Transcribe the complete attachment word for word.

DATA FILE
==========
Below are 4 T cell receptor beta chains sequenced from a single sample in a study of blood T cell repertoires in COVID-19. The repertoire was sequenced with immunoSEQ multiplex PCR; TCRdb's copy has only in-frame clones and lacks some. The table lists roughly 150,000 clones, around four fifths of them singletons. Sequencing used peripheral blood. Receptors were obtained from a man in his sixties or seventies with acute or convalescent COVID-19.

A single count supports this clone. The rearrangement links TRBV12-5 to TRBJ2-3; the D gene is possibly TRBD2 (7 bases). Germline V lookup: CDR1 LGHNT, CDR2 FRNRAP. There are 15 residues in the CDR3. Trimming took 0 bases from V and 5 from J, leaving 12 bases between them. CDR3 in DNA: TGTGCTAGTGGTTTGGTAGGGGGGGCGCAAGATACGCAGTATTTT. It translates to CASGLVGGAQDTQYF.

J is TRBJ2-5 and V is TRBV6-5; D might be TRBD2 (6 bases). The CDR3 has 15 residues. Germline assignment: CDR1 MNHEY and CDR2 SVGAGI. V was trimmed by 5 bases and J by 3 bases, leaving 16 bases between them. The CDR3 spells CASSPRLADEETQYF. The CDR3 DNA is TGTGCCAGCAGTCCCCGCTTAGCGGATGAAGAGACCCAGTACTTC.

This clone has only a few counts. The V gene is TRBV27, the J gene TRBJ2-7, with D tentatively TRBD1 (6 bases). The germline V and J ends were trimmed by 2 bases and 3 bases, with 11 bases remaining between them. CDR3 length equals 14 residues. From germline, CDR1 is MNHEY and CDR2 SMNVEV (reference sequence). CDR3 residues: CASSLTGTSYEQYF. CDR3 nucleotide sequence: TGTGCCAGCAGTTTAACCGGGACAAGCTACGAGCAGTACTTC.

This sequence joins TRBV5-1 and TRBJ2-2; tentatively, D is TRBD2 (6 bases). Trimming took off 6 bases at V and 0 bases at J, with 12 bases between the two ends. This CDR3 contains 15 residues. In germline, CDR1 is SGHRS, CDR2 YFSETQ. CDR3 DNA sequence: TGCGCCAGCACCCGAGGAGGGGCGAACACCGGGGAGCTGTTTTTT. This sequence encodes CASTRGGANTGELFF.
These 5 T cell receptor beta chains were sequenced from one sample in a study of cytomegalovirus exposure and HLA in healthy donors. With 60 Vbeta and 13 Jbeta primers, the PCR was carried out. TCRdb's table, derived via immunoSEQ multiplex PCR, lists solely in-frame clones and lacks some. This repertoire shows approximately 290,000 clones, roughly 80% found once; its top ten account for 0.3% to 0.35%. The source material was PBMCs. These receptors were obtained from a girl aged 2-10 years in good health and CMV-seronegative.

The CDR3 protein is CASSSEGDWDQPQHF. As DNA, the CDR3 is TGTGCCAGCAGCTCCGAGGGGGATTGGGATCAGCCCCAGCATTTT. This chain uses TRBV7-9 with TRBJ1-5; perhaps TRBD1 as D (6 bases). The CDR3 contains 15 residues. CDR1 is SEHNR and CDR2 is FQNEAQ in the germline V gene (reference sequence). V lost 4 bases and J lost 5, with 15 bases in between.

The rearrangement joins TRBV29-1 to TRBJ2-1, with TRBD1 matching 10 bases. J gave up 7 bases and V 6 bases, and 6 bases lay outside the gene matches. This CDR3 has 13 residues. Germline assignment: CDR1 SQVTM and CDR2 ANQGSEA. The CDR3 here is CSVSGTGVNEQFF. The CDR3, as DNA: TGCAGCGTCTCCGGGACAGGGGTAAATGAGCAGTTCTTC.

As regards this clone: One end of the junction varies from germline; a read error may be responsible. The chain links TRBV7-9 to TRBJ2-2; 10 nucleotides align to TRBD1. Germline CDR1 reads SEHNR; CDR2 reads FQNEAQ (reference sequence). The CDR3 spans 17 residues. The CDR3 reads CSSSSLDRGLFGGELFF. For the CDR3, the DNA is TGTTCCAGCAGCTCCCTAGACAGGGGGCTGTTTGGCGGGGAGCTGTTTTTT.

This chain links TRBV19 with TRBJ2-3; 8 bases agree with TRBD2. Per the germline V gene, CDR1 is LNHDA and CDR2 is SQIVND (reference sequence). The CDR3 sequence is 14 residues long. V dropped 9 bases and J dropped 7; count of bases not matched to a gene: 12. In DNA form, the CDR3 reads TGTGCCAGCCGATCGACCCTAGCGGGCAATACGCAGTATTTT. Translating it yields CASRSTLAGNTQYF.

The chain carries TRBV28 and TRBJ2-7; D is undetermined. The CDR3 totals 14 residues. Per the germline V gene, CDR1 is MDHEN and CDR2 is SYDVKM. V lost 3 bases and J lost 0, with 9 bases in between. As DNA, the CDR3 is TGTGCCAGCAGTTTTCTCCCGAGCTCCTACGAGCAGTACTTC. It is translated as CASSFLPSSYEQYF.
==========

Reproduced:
Below are 4 T cell receptor beta chains sequenced from a single sample in a study of blood T cell repertoires in COVID-19. The repertoire was sequenced with immunoSEQ multiplex PCR; TCRdb's copy has only in-frame clones and lacks some. The table lists roughly 150,000 clones, around four fifths of them singletons. Sequencing used peripheral blood. Receptors were obtained from a man in his sixties or seventies with acute or convalescent COVID-19.

A single count supports this clone. The rearrangement links TRBV12-5 to TRBJ2-3; the D gene is possibly TRBD2 (7 bases). Germline V lookup: CDR1 LGHNT, CDR2 FRNRAP. There are 15 residues in the CDR3. Trimming took 0 bases from V and 5 from J, leaving 12 bases between them. CDR3 in DNA: TGTGCTAGTGGTTTGGTAGGGGGGGCGCAAGATACGCAGTATTTT. It translates to CASGLVGGAQDTQYF.

J is TRBJ2-5 and V is TRBV6-5; D might be TRBD2 (6 bases). The CDR3 has 15 residues. Germline assignment: CDR1 MNHEY and CDR2 SVGAGI. V was trimmed by 5 bases and J by 3 bases, leaving 16 bases between them. The CDR3 spells CASSPRLADEETQYF. The CDR3 DNA is TGTGCCAGCAGTCCCCGCTTAGCGGATGAAGAGACCCAGTACTTC.

This clone has only a few counts. The V gene is TRBV27, the J gene TRBJ2-7, with D tentatively TRBD1 (6 bases). The germline V and J ends were trimmed by 2 bases and 3 bases, with 11 bases remaining between them. CDR3 length equals 14 residues. From germline, CDR1 is MNHEY and CDR2 SMNVEV (reference sequence). CDR3 residues: CASSLTGTSYEQYF. CDR3 nucleotide sequence: TGTGCCAGCAGTTTAACCGGGACAAGCTACGAGCAGTACTTC.

This sequence joins TRBV5-1 and TRBJ2-2; tentatively, D is TRBD2 (6 bases). Trimming took off 6 bases at V and 0 bases at J, with 12 bases between the two ends. This CDR3 contains 15 residues. In germline, CDR1 is SGHRS, CDR2 YFSETQ. CDR3 DNA sequence: TGCGCCAGCACCCGAGGAGGGGCGAACACCGGGGAGCTGTTTTTT. This sequence encodes CASTRGGANTGELFF.
These 5 T cell receptor beta chains were sequenced from one sample in a study of cytomegalovirus exposure and HLA in healthy donors. With 60 Vbeta and 13 Jbeta primers, the PCR was carried out. TCRdb's table, derived via immunoSEQ multiplex PCR, lists solely in-frame clones and lacks some. This repertoire shows approximately 290,000 clones, roughly 80% found once; its top ten account for 0.3% to 0.35%. The source material was PBMCs. These receptors were obtained from a girl aged 2-10 years in good health and CMV-seronegative.

The CDR3 protein is CASSSEGDWDQPQHF. As DNA, the CDR3 is TGTGCCAGCAGCTCCGAGGGGGATTGGGATCAGCCCCAGCATTTT. This chain uses TRBV7-9 with TRBJ1-5; perhaps TRBD1 as D (6 bases). The CDR3 contains 15 residues. CDR1 is SEHNR and CDR2 is FQNEAQ in the germline V gene (reference sequence). V lost 4 bases and J lost 5, with 15 bases in between.

The rearrangement joins TRBV29-1 to TRBJ2-1, with TRBD1 matching 10 bases. J gave up 7 bases and V 6 bases, and 6 bases lay outside the gene matches. This CDR3 has 13 residues. Germline assignment: CDR1 SQVTM and CDR2 ANQGSEA. The CDR3 here is CSVSGTGVNEQFF. The CDR3, as DNA: TGCAGCGTCTCCGGGACAGGGGTAAATGAGCAGTTCTTC.

As regards this clone: One end of the junction varies from germline; a read error may be responsible. The chain links TRBV7-9 to TRBJ2-2; 10 nucleotides align to TRBD1. Germline CDR1 reads SEHNR; CDR2 reads FQNEAQ (reference sequence). The CDR3 spans 17 residues. The CDR3 reads CSSSSLDRGLFGGELFF. For the CDR3, the DNA is TGTTCCAGCAGCTCCCTAGACAGGGGGCTGTTTGGCGGGGAGCTGTTTTTT.

This chain links TRBV19 with TRBJ2-3; 8 bases agree with TRBD2. Per the germline V gene, CDR1 is LNHDA and CDR2 is SQIVND (reference sequence). The CDR3 sequence is 14 residues long. V dropped 9 bases and J dropped 7; count of bases not matched to a gene: 12. In DNA form, the CDR3 reads TGTGCCAGCCGATCGACCCTAGCGGGCAATACGCAGTATTTT. Translating it yields CASRSTLAGNTQYF.

The chain carries TRBV28 and TRBJ2-7; D is undetermined. The CDR3 totals 14 residues. Per the germline V gene, CDR1 is MDHEN and CDR2 is SYDVKM. V lost 3 bases and J lost 0, with 9 bases in between. As DNA, the CDR3 is TGTGCCAGCAGTTTTCTCCCGAGCTCCTACGAGCAGTACTTC. It is translated as CASSFLPSSYEQYF.